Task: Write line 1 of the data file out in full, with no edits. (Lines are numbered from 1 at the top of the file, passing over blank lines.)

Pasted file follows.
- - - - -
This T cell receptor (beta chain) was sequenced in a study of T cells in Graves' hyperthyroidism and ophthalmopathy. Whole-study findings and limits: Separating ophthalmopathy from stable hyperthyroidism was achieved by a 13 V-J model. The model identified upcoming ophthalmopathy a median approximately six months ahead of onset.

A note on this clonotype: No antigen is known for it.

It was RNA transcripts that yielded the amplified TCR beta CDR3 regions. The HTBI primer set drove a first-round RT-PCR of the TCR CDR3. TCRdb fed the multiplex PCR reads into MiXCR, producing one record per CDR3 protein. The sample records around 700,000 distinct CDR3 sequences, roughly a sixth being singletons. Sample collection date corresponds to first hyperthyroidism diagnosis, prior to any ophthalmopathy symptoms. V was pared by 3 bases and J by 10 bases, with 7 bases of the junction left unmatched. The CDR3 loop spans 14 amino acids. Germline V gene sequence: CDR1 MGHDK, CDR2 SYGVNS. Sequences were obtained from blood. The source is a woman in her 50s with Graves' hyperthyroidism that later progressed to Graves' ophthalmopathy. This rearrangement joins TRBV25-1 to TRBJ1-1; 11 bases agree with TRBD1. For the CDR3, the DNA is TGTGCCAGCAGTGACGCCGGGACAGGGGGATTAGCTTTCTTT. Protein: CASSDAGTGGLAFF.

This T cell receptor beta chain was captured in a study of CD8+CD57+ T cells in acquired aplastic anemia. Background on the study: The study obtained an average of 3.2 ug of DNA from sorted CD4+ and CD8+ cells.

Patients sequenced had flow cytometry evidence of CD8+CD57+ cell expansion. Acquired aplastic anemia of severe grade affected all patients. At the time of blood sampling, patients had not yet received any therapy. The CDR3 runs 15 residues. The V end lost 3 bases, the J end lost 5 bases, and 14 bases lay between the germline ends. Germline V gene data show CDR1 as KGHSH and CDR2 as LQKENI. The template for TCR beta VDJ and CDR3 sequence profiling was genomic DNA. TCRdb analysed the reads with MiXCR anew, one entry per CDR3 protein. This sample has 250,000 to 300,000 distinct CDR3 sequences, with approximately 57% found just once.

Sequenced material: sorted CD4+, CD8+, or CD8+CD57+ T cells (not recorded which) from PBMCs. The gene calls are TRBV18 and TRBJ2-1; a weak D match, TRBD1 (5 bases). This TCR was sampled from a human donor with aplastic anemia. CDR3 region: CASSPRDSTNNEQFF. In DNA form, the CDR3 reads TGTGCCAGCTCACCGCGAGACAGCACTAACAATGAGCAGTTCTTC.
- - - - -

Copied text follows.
This T cell receptor (beta chain) was sequenced in a study of T cells in Graves' hyperthyroidism and ophthalmopathy. Whole-study findings and limits: Separating ophthalmopathy from stable hyperthyroidism was achieved by a 13 V-J model. The model identified upcoming ophthalmopathy a median approximately six months ahead of onset.